Project description:Clavibacter michiganensis subsp. michiganensis is a plant-pathogenic actinomycete that causes bacterial wilt and canker of tomato. The nucleotide sequence of the genome of strain NCPPB382 was determined. The chromosome is circular, consists of 3.298 Mb, and has a high G+C content (72.6%). Annotation revealed 3,080 putative protein-encoding sequences; only 26 pseudogenes were detected. Two rrn operons, 45 tRNAs, and three small stable RNA genes were found. The two circular plasmids, pCM1 (27.4 kbp) and pCM2 (70.0 kbp), which carry pathogenicity genes and thus are essential for virulence, have lower G+C contents (66.5 and 67.6%, respectively). In contrast to the genome of the closely related organism Clavibacter michiganensis subsp. sepedonicus, the genome of C. michiganensis subsp. michiganensis lacks complete insertion elements and transposons. The 129-kb chp/tomA region with a low G+C content near the chromosomal origin of replication was shown to be necessary for pathogenicity. This region contains numerous genes encoding proteins involved in uptake and metabolism of sugars and several serine proteases. There is evidence that single genes located in this region, especially genes encoding serine proteases, are required for efficient colonization of the host. Although C. michiganensis subsp. michiganensis grows mainly in the xylem of tomato plants, no evidence for pronounced genome reduction was found. C. michiganensis subsp. michiganensis seems to have as many transporters and regulators as typical soil-inhabiting bacteria. However, the apparent lack of a sulfate reduction pathway, which makes C. michiganensis subsp. michiganensis dependent on reduced sulfur compounds for growth, is probably the reason for the poor survival of C. michiganensis subsp. michiganensis in soil.
Project description:Here, we present the draft genome sequences of 10 Clavibacter sp. strains, including the type strains of different subspecies of Clavibacter michiganensis and a potentially novel species within the genus. Genome lengths of the strains varied between 2,982,864 and 3,288,331?bp, with G+C contents of 72.23 to 73.50%.
Project description:It has previously been shown that the tomato pathogen Clavibacter michiganensis subsp. michiganensis secretes a 14-kDa protein, C. michiganensis subsp. michiganensis AMP-I (CmmAMP-I), that inhibits growth of Clavibacter michiganensis subsp. sepedonicus, the causal agent of bacterial ring rot of potato. Using sequences obtained from tryptic fragments, we have identified the gene encoding CmmAMP-I and we have recombinantly produced the protein with an N-terminal intein tag. The gene sequence showed that CmmAMP-I contains a typical N-terminal signal peptide for Sec-dependent secretion. The recombinant protein was highly active, with 50% growth inhibition (IC50) of approximately 10 pmol, but was not toxic to potato leaves or tubers. CmmAMP-I does not resemble any known protein and thus represents a completely new type of bacteriocin. Due to its high antimicrobial activity and its very narrow inhibitory spectrum, CmmAMP-1 may be of interest in combating potato ring rot disease.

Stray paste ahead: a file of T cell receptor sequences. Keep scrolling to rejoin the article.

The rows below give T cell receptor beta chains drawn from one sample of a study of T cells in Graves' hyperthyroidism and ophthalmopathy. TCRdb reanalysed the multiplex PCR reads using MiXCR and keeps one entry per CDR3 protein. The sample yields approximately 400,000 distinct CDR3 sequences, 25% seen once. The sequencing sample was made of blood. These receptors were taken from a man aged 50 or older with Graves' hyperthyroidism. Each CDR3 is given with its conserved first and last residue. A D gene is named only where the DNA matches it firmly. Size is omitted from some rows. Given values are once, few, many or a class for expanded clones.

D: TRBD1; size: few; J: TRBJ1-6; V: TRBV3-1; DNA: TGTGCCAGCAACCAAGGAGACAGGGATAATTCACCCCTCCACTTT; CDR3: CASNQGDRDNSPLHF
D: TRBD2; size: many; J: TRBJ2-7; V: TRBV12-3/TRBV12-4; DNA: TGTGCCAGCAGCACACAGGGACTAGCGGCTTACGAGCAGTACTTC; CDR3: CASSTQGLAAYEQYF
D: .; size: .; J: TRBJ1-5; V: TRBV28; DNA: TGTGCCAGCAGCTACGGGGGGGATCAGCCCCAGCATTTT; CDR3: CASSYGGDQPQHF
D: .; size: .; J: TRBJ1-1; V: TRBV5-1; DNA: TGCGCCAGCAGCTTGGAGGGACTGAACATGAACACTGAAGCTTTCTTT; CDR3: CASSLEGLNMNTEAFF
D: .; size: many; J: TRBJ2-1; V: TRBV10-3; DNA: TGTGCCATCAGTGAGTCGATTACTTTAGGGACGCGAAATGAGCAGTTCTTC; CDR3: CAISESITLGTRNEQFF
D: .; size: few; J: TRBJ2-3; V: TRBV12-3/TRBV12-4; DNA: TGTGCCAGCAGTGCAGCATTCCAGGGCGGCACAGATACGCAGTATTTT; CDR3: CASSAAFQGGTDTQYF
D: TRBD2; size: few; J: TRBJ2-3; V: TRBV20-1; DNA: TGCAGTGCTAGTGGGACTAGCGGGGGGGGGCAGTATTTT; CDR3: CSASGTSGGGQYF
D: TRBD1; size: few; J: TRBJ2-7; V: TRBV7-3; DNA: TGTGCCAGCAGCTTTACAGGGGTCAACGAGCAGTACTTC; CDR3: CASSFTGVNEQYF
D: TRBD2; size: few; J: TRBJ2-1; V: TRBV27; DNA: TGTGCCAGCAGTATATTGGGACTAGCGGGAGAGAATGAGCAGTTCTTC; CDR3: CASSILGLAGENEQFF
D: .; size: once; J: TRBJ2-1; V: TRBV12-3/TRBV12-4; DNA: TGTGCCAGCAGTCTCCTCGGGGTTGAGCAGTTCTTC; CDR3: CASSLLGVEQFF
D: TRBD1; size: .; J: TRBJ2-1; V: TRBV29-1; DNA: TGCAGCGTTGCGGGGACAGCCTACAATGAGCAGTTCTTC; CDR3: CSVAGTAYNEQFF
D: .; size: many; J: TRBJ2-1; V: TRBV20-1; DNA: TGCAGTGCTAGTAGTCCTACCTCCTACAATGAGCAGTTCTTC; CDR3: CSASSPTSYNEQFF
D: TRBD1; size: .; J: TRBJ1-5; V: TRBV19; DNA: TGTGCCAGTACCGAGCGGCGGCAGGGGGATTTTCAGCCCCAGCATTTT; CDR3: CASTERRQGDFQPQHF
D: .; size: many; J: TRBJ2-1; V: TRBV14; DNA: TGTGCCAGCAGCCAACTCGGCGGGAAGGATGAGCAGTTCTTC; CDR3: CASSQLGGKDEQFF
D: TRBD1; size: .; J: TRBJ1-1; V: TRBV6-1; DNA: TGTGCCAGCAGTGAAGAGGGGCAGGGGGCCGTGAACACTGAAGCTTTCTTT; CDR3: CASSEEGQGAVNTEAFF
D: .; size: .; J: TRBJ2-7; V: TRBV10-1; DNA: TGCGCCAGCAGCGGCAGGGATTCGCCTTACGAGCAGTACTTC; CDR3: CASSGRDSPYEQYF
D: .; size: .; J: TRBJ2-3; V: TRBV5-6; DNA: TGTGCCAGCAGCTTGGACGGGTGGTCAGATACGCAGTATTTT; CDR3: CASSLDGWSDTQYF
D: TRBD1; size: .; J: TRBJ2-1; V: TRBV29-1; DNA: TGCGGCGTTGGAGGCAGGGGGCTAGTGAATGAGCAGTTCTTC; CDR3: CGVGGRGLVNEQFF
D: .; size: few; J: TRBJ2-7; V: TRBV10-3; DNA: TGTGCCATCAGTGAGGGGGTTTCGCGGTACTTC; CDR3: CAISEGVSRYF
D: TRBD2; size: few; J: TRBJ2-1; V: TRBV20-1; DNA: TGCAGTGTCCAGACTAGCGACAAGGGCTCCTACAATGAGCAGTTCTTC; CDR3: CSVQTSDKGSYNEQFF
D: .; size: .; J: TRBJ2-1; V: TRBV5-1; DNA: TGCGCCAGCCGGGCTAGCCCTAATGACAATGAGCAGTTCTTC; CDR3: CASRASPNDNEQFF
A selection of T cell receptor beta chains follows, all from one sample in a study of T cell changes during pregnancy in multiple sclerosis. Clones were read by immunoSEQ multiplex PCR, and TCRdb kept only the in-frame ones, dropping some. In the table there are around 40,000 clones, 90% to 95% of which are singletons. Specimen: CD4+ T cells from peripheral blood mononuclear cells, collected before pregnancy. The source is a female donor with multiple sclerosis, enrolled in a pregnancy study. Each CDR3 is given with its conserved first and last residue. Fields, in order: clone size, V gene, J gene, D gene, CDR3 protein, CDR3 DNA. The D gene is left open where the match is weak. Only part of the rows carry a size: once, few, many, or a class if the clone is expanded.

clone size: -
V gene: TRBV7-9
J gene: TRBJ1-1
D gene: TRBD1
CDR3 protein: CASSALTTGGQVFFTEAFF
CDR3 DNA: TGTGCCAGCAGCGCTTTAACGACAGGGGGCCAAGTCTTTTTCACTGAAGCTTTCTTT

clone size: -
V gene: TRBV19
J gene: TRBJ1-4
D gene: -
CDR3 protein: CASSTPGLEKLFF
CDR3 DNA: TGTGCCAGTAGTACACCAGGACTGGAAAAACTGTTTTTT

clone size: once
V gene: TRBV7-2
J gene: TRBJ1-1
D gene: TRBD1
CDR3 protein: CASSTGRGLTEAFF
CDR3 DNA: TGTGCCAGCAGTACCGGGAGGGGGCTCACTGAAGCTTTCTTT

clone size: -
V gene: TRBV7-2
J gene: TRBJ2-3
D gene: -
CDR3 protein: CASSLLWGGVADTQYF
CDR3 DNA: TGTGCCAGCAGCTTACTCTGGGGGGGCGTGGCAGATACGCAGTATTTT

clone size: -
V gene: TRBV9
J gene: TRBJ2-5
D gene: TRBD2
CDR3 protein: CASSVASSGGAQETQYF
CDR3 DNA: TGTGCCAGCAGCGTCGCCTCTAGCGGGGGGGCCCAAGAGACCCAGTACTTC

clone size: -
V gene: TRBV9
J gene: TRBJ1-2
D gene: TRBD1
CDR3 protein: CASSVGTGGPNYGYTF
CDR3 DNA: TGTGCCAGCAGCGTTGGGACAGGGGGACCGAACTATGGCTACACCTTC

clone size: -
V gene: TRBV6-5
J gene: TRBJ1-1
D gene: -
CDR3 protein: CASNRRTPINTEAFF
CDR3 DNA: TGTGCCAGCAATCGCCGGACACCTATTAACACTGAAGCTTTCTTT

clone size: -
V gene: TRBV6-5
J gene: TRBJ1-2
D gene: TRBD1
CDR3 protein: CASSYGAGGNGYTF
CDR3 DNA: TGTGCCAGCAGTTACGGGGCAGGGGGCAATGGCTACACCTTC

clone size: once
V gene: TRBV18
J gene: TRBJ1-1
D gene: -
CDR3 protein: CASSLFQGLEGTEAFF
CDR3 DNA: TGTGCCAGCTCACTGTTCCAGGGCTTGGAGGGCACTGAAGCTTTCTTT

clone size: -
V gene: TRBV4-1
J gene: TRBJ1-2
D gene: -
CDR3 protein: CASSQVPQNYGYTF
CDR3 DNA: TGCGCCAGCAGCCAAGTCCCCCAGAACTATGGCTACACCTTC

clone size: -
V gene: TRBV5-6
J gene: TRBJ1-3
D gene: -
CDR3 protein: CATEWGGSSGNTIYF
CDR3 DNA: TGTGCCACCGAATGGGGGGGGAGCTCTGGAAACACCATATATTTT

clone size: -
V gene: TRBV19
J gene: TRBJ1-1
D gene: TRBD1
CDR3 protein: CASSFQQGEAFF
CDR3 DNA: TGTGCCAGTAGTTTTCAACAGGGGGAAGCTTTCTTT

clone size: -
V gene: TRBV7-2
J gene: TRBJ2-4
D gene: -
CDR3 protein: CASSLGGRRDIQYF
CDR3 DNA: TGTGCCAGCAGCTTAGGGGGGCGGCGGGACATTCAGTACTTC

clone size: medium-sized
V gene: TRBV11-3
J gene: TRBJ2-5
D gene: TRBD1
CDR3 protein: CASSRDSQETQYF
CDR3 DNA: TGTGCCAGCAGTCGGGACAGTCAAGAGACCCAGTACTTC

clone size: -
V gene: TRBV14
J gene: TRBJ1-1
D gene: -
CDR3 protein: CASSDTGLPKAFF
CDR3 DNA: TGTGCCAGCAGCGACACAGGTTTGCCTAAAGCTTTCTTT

Project description:Members of the actinomycete genus Clavibacter are known to produce antimicrobial compounds, but so far none of these compounds has been purified and characterized. We have isolated an antimicrobial peptide, michiganin A, from the tomato pathogen Clavibacter michiganensis subsp. michiganensis, using ammonium sulfate precipitation followed by cation-exchange and reversed-phase chromatography steps. Upon chemical derivatization of putative dehydrated amino acids and lanthionine bridges by alkaline ethanethiol, Edman degradation yielded sequence information that proved to be sufficient for cloning of the gene by a genome-walking strategy. The mature unmodified peptide consists of 21 amino acids, SSSGWLCTLTIECGTIICACR. All of the threonine residues undergo dehydration, and three of them interact with cysteines via thioether bonds to form methyllanthionine bridges. Michiganin A resembles actagardine, a type B lantibiotic with a known three-dimensional structure, produced by Actinoplanes liguriae, which is a filamentous actinomycete. The DNA sequence of the gene showed that the michiganin A precursor contains an unusual putative signal peptide with no similarity to well-known secretion signals and only very limited similarity to the (only two) available leader peptides of other type B lantibiotics. Michiganin A inhibits the growth of Clavibacter michiganensis subsp. sepedonicus, the causal agent of ring rot of potatoes, with MICs in the low nanomolar range. Thus, michiganin A may have some potential in biological control of potato ring rot.